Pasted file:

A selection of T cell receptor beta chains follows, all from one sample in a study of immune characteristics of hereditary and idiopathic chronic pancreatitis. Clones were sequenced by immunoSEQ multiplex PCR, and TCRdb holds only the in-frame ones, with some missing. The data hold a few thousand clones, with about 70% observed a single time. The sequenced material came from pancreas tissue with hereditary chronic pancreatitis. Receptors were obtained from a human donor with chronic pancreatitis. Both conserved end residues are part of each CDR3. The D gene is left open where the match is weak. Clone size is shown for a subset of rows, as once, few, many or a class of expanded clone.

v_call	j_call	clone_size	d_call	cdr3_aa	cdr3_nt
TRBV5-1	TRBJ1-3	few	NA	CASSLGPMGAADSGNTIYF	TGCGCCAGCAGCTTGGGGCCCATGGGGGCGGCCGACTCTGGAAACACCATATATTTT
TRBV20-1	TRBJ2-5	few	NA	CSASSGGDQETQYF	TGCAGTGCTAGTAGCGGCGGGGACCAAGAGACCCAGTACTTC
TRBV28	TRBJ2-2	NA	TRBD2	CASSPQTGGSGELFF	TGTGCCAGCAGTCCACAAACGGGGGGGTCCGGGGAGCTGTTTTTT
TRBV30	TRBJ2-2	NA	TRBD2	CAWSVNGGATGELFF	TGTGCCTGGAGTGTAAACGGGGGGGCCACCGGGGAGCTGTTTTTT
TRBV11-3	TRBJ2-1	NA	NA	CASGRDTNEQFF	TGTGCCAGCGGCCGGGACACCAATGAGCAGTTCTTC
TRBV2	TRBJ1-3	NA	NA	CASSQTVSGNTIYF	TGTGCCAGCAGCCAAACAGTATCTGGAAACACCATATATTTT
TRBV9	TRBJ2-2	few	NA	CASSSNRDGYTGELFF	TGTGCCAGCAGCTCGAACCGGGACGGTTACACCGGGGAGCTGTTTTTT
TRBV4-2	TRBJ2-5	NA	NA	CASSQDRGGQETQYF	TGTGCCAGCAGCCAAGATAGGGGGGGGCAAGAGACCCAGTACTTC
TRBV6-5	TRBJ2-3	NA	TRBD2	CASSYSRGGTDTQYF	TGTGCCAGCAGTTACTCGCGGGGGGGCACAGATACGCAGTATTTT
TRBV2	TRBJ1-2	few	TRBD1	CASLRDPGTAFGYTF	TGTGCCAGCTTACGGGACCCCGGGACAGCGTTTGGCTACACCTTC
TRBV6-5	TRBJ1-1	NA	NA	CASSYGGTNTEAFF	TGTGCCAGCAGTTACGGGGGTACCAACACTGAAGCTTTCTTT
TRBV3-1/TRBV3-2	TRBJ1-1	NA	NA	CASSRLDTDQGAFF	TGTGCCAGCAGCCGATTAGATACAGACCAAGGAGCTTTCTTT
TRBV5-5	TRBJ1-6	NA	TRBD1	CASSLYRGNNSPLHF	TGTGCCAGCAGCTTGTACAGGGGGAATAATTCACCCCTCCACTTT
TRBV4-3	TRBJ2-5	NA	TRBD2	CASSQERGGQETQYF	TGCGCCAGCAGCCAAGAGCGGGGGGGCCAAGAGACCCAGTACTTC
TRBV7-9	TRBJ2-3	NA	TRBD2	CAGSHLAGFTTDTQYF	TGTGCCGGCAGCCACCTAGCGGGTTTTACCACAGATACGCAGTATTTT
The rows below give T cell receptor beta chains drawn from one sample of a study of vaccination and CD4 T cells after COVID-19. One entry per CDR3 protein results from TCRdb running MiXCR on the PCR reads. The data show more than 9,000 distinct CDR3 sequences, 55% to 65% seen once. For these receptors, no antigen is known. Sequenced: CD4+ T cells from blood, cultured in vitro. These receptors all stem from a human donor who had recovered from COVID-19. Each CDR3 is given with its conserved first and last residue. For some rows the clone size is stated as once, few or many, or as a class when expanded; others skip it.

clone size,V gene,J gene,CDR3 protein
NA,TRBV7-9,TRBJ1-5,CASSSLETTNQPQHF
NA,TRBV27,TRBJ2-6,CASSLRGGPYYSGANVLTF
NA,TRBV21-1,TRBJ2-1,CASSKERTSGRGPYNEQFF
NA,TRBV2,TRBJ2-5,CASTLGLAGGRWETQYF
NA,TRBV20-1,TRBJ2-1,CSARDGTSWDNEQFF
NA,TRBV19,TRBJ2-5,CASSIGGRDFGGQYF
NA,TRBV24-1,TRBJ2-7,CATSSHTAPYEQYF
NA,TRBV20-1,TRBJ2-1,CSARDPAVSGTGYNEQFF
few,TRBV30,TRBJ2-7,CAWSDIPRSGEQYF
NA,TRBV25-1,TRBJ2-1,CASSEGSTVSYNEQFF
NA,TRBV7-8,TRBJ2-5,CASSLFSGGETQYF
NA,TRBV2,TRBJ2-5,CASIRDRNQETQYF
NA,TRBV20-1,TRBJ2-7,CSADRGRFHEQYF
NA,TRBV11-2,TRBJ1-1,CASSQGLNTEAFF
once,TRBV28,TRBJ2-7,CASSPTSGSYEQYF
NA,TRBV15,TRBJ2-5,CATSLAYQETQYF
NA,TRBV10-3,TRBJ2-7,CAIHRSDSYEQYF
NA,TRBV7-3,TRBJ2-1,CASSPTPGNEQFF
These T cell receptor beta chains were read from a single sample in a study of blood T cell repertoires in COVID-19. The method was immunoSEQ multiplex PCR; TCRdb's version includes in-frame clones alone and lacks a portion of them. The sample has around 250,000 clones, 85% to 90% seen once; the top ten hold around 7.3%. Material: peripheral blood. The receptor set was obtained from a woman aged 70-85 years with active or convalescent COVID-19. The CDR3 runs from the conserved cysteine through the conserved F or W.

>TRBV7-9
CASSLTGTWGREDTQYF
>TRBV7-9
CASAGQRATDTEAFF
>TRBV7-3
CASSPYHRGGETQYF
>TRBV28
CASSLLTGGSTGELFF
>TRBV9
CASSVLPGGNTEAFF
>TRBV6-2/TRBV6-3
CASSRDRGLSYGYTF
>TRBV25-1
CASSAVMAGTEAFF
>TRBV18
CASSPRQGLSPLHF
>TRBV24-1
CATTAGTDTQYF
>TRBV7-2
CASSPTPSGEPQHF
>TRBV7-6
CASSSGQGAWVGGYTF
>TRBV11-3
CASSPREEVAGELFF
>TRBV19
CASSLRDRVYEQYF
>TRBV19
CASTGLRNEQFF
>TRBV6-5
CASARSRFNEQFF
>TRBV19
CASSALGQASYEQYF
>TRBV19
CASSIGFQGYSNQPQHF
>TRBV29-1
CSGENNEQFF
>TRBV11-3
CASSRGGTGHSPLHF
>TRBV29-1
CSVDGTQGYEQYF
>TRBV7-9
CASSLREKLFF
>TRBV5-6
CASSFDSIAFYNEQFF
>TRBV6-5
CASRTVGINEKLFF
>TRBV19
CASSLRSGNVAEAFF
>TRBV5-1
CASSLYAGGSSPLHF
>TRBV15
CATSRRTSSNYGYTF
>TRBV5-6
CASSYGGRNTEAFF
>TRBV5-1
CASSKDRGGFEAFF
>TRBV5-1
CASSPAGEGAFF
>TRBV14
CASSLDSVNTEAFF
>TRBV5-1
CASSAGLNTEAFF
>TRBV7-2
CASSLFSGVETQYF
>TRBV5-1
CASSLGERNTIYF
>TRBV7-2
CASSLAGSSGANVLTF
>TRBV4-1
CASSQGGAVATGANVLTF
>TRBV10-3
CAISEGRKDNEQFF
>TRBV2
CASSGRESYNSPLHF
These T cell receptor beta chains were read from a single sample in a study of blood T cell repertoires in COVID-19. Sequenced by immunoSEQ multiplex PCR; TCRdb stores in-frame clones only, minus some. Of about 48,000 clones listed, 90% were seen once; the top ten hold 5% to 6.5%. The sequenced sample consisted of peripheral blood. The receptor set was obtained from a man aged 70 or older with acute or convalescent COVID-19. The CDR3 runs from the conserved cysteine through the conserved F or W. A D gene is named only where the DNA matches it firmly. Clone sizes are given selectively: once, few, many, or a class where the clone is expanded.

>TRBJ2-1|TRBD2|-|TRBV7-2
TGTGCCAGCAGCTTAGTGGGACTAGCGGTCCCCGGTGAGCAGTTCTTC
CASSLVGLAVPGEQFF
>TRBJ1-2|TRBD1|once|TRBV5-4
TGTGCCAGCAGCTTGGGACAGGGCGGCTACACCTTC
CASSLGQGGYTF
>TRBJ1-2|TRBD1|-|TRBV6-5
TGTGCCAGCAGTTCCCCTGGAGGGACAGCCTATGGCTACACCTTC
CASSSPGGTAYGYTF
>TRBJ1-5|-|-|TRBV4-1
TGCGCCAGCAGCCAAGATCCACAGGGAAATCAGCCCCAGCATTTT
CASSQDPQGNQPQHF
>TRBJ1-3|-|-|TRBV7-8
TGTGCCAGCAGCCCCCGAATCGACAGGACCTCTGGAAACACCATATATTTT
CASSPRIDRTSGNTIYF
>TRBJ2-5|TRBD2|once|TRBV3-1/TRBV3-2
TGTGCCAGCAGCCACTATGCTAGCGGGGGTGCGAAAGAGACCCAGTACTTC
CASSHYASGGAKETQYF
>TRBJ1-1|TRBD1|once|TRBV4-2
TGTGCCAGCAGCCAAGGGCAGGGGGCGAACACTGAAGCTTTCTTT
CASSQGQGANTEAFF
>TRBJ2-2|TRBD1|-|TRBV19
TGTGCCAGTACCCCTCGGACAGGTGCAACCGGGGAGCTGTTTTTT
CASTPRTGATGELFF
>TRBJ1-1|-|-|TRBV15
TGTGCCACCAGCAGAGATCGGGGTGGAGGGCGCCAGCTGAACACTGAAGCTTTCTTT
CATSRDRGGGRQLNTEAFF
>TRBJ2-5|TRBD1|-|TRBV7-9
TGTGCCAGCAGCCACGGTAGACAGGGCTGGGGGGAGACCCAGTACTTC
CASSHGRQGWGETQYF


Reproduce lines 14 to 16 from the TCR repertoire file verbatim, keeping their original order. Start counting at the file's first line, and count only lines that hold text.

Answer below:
TRBV3-1/TRBV3-2	TRBJ1-1	NA	NA	CASSRLDTDQGAFF	TGTGCCAGCAGCCGATTAGATACAGACCAAGGAGCTTTCTTT
TRBV5-5	TRBJ1-6	NA	TRBD1	CASSLYRGNNSPLHF	TGTGCCAGCAGCTTGTACAGGGGGAATAATTCACCCCTCCACTTT
TRBV4-3	TRBJ2-5	NA	TRBD2	CASSQERGGQETQYF	TGCGCCAGCAGCCAAGAGCGGGGGGGCCAAGAGACCCAGTACTTC